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December 22 – Hanukkah Begins

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About the Holiday

Hanukkah is the eight-day Jewish wintertime “festival of lights” that commemorates the rededication of the Holy Temple in Jerusalem in the 2nd century BCE. Special prayers, oil-based foods, and gifts are also part of this looked-forward to holiday. Today’s reviewed book reveals the history and traditions of Hanukkah. If you are celebrating Hanukkah this week—many wishes for a meaningful and enjoyable holiday!

The Story of Hanukkah

Written by David A. Adler | Illustrated by Jill Weber

 

The story of Hanukkah began many centuries ago when Israel was known as Judea and the Jews living there worked as farmers and shepherds. Holidays were spent at the beautiful Temple, where the gates were covered in gold and silver. and a light—the ner tamid—always burned. While the Jews did not rule their land, they lived in peace. “Then a Greek, Antiochus IV became king. He tore down the walls of Jerusalem. Thousands were killed. Anyone who lit Sabbath candles, studied Jewish law, or refused to bow to Greek idols was put to death.”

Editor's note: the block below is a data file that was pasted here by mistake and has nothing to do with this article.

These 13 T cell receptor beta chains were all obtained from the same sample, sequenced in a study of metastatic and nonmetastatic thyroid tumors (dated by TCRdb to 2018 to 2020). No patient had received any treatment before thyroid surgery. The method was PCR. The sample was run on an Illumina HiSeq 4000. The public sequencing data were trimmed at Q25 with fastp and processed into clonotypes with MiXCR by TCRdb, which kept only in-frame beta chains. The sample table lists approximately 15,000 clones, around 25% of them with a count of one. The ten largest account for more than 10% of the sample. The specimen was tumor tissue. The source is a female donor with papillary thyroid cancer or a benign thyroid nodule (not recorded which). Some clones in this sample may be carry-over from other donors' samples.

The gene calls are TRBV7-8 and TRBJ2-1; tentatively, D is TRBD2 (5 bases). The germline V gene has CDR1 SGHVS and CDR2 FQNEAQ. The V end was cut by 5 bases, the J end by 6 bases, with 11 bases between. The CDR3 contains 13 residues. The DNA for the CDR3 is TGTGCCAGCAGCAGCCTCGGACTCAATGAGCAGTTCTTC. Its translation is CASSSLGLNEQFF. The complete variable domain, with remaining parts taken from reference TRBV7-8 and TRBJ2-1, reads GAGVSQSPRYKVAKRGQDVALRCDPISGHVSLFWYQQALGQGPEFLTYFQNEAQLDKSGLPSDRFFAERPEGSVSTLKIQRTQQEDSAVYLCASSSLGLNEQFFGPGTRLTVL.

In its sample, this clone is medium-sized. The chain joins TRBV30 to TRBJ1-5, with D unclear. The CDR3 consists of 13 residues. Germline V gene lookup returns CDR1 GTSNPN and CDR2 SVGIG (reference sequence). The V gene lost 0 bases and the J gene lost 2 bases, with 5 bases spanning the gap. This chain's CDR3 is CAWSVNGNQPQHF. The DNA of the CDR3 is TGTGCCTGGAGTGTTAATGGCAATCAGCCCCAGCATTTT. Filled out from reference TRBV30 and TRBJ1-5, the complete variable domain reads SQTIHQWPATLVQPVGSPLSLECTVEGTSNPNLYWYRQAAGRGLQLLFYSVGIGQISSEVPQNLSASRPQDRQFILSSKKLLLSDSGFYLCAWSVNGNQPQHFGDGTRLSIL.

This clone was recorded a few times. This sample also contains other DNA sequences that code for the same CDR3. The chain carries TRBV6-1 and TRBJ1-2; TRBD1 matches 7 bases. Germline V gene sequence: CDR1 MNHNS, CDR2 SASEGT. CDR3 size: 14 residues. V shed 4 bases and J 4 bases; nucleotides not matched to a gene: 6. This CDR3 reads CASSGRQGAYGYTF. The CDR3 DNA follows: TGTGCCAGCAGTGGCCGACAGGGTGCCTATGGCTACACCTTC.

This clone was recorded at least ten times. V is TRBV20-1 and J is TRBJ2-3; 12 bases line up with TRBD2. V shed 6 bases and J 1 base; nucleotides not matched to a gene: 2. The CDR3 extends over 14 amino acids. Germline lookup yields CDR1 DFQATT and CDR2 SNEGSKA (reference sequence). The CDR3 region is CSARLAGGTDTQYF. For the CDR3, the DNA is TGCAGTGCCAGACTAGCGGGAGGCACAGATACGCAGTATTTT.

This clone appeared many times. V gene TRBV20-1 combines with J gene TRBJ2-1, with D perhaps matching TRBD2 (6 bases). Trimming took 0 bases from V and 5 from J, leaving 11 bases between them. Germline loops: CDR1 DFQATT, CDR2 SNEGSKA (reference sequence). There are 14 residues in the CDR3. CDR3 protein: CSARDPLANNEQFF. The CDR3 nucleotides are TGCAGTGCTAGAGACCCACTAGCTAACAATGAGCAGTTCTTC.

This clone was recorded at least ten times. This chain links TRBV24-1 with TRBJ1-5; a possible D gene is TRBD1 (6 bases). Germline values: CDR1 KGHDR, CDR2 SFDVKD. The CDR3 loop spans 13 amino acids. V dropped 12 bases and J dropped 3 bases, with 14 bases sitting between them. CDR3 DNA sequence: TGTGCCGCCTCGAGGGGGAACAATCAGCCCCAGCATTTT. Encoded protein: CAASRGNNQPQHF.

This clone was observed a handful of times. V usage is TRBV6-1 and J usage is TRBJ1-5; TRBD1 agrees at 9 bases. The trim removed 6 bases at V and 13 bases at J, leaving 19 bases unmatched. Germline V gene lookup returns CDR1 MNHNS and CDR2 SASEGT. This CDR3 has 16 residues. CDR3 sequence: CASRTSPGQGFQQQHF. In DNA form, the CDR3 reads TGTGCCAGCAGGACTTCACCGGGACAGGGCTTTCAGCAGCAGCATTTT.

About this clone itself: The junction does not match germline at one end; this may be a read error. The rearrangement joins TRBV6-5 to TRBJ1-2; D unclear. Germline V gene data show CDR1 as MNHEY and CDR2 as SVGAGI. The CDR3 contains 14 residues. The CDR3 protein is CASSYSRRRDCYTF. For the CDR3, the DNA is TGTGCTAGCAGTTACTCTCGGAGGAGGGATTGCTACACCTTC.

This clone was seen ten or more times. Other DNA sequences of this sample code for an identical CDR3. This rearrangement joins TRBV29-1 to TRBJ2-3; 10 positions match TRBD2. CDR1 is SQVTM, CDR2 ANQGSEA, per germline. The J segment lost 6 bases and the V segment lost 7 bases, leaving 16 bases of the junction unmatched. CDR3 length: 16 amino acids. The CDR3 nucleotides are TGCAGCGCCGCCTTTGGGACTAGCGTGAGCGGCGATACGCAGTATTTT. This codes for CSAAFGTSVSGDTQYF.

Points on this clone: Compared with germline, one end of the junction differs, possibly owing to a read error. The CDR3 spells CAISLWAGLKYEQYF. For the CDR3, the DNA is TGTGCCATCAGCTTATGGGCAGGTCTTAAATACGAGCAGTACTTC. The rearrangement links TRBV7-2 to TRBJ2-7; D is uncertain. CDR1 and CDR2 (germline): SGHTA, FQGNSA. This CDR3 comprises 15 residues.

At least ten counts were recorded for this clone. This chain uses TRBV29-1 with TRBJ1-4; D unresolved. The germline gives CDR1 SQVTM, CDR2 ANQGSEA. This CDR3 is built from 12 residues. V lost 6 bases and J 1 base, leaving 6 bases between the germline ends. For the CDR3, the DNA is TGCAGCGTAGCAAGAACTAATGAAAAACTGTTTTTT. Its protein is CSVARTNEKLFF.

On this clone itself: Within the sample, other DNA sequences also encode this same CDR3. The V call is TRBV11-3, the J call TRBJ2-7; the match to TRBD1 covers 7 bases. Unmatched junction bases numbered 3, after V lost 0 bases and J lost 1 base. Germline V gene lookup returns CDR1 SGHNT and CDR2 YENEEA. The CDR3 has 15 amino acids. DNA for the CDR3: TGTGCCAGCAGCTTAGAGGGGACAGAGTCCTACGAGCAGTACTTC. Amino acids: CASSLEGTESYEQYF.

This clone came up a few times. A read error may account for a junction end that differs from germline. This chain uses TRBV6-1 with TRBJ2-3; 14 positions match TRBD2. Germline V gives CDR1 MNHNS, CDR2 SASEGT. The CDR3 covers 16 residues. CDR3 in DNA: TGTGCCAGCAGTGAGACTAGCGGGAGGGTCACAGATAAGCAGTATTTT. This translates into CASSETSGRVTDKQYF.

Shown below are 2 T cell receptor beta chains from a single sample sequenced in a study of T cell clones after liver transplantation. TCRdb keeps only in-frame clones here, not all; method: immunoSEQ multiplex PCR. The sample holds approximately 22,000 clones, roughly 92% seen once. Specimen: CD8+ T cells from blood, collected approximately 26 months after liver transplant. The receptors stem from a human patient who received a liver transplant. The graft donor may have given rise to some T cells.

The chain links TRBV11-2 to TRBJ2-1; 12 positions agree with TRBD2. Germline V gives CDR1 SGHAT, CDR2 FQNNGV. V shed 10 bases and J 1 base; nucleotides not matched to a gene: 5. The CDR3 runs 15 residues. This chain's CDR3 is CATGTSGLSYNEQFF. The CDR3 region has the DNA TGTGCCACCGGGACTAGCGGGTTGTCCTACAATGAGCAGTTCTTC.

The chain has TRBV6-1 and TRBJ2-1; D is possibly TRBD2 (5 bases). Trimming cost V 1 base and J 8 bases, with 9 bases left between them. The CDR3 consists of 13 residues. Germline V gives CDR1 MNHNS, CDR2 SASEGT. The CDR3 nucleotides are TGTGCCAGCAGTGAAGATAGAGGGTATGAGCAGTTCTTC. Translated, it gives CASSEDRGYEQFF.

When Antiochus’s army came to the town of Modiin, “they demanded that Mattathias, an old priest, worship one of their gods.” He refused and with his five sons and other followers ran into the hills. The soldiers chased them, but were attacked by “brave Jews hiding behind large rocks and inside caves….” When Mattathias died his son Judah became the group’s leader. He was known as the Maccabee, or “the hammer,” and the people who fought with him were called Maccabees.

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Image copyright Jill Weber, courtesy of Holiday House Publishing